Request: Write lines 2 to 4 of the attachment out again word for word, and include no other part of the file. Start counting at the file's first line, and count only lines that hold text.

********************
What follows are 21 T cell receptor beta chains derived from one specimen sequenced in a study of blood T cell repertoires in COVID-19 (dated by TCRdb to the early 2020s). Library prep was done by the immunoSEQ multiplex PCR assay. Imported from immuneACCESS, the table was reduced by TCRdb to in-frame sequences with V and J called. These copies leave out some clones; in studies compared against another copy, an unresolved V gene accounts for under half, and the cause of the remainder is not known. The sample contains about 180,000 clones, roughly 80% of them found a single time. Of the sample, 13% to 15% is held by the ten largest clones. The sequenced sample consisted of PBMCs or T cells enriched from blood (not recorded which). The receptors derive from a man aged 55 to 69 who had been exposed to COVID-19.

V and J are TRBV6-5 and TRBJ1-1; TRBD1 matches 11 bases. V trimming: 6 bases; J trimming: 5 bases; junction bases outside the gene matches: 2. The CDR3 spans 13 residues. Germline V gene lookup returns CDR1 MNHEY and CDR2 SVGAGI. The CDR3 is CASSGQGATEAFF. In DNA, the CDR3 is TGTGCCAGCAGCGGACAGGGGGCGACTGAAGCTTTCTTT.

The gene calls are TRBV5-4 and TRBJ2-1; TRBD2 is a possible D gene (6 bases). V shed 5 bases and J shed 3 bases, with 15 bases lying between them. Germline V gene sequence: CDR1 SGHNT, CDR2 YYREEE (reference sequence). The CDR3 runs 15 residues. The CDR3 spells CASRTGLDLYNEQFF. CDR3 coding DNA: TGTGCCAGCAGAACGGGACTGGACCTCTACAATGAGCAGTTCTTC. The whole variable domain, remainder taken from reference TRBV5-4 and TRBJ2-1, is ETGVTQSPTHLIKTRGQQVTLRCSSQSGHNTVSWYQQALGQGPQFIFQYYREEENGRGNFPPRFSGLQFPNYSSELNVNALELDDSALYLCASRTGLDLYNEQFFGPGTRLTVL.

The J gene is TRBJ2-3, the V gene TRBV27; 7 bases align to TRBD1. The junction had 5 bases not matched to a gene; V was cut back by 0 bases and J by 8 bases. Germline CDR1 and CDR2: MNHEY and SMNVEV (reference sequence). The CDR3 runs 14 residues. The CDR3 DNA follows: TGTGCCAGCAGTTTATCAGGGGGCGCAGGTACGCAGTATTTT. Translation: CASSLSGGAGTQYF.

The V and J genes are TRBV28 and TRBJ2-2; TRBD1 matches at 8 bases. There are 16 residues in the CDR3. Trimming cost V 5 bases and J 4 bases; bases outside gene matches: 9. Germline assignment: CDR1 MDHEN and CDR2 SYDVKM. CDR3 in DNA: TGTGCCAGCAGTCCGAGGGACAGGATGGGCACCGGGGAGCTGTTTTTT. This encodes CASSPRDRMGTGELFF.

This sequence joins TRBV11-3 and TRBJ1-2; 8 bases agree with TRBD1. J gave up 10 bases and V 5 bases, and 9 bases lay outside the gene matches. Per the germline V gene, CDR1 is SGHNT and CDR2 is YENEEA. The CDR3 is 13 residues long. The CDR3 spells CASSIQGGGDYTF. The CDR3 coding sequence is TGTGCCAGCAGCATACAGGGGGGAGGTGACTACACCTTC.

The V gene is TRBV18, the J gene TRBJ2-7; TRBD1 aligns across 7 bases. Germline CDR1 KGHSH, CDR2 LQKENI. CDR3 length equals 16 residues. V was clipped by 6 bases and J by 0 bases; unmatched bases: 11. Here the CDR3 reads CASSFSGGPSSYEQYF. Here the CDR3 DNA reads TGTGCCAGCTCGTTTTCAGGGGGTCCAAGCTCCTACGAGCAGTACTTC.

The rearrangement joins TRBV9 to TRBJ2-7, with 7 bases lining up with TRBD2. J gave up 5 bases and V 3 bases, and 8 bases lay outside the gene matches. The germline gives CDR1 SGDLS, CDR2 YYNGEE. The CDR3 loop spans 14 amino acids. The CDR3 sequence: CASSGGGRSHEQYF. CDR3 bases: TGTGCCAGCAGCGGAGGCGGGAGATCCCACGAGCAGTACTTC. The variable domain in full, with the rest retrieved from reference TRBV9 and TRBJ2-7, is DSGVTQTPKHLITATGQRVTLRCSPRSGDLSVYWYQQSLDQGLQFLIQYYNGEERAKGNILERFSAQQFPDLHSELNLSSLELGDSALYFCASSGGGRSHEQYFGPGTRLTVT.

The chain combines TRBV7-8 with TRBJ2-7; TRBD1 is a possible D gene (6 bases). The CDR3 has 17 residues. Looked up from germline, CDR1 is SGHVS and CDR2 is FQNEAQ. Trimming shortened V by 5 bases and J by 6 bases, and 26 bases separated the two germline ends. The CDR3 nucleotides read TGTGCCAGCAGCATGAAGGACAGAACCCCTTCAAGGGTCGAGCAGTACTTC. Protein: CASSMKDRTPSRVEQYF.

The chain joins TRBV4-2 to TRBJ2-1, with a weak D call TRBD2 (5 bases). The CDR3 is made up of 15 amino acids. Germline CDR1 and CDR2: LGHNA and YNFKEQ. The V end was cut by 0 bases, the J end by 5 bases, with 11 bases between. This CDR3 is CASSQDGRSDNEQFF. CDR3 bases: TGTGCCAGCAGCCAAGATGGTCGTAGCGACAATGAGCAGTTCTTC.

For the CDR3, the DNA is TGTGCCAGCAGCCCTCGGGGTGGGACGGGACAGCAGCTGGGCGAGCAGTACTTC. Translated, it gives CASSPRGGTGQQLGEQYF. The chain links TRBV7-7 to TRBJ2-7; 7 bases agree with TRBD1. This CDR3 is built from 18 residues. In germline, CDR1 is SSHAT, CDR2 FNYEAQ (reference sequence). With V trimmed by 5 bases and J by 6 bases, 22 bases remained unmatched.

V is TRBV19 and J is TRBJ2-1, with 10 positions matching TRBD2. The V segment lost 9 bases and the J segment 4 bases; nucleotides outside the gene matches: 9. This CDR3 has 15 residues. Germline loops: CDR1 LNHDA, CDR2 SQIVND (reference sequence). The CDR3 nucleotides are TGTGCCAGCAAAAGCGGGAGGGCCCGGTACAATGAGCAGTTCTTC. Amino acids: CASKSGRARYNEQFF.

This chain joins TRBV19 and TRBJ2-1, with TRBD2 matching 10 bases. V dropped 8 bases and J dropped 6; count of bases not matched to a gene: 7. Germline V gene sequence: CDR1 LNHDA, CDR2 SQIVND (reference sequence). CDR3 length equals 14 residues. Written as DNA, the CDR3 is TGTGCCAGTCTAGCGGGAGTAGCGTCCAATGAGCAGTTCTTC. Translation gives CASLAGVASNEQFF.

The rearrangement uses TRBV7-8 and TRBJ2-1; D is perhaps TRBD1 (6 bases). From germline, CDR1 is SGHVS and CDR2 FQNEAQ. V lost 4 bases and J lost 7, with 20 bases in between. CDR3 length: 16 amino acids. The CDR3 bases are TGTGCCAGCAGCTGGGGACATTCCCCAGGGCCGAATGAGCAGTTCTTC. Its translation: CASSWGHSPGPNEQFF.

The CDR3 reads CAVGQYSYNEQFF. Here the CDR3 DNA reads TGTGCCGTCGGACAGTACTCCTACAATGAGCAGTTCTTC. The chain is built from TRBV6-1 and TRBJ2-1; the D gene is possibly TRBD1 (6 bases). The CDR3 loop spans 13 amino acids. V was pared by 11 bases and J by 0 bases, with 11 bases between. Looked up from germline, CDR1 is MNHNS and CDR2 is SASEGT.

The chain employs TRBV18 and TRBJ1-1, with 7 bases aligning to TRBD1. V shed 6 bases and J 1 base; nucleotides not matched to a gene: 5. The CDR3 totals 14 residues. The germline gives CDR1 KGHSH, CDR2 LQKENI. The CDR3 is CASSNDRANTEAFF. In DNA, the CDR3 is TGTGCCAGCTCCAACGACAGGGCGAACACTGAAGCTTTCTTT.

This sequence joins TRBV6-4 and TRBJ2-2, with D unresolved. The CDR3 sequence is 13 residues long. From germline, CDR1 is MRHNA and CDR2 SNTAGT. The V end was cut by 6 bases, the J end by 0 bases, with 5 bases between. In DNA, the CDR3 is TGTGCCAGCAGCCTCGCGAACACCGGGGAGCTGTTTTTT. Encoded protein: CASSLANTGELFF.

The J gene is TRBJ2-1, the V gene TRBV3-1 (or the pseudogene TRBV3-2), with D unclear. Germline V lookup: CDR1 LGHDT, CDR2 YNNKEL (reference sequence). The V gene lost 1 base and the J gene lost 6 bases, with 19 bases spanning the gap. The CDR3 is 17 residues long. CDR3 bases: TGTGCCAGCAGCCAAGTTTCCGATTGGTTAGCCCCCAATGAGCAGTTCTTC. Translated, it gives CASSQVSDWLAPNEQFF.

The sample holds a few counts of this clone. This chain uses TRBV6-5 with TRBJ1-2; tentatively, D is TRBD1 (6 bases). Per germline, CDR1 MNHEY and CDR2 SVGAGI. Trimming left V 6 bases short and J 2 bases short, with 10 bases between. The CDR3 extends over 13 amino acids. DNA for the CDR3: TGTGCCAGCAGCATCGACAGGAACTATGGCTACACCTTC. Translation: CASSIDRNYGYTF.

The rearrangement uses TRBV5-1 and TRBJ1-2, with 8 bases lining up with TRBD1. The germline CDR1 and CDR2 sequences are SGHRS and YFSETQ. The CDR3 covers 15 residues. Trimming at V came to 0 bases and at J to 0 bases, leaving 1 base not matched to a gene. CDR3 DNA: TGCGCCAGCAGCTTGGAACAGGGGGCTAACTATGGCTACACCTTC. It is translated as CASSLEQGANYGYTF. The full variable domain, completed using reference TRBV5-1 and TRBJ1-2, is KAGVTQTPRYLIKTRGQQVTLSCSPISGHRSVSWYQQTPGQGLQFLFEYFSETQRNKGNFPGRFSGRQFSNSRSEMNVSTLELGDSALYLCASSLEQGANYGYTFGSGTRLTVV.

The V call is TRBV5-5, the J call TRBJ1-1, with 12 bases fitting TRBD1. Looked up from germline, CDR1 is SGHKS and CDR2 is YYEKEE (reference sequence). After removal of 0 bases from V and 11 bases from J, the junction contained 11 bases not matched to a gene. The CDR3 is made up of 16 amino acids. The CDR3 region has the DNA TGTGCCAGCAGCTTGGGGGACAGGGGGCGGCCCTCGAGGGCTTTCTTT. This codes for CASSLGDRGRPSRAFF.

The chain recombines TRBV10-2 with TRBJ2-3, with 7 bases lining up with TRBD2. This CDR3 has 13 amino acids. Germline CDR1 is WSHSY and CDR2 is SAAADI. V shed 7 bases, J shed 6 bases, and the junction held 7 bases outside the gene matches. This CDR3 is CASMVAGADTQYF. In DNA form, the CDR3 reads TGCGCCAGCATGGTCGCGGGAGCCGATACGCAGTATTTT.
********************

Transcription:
V and J are TRBV6-5 and TRBJ1-1; TRBD1 matches 11 bases. V trimming: 6 bases; J trimming: 5 bases; junction bases outside the gene matches: 2. The CDR3 spans 13 residues. Germline V gene lookup returns CDR1 MNHEY and CDR2 SVGAGI. The CDR3 is CASSGQGATEAFF. In DNA, the CDR3 is TGTGCCAGCAGCGGACAGGGGGCGACTGAAGCTTTCTTT.

The gene calls are TRBV5-4 and TRBJ2-1; TRBD2 is a possible D gene (6 bases). V shed 5 bases and J shed 3 bases, with 15 bases lying between them. Germline V gene sequence: CDR1 SGHNT, CDR2 YYREEE (reference sequence). The CDR3 runs 15 residues. The CDR3 spells CASRTGLDLYNEQFF. CDR3 coding DNA: TGTGCCAGCAGAACGGGACTGGACCTCTACAATGAGCAGTTCTTC. The whole variable domain, remainder taken from reference TRBV5-4 and TRBJ2-1, is ETGVTQSPTHLIKTRGQQVTLRCSSQSGHNTVSWYQQALGQGPQFIFQYYREEENGRGNFPPRFSGLQFPNYSSELNVNALELDDSALYLCASRTGLDLYNEQFFGPGTRLTVL.

The J gene is TRBJ2-3, the V gene TRBV27; 7 bases align to TRBD1. The junction had 5 bases not matched to a gene; V was cut back by 0 bases and J by 8 bases. Germline CDR1 and CDR2: MNHEY and SMNVEV (reference sequence). The CDR3 runs 14 residues. The CDR3 DNA follows: TGTGCCAGCAGTTTATCAGGGGGCGCAGGTACGCAGTATTTT. Translation: CASSLSGGAGTQYF.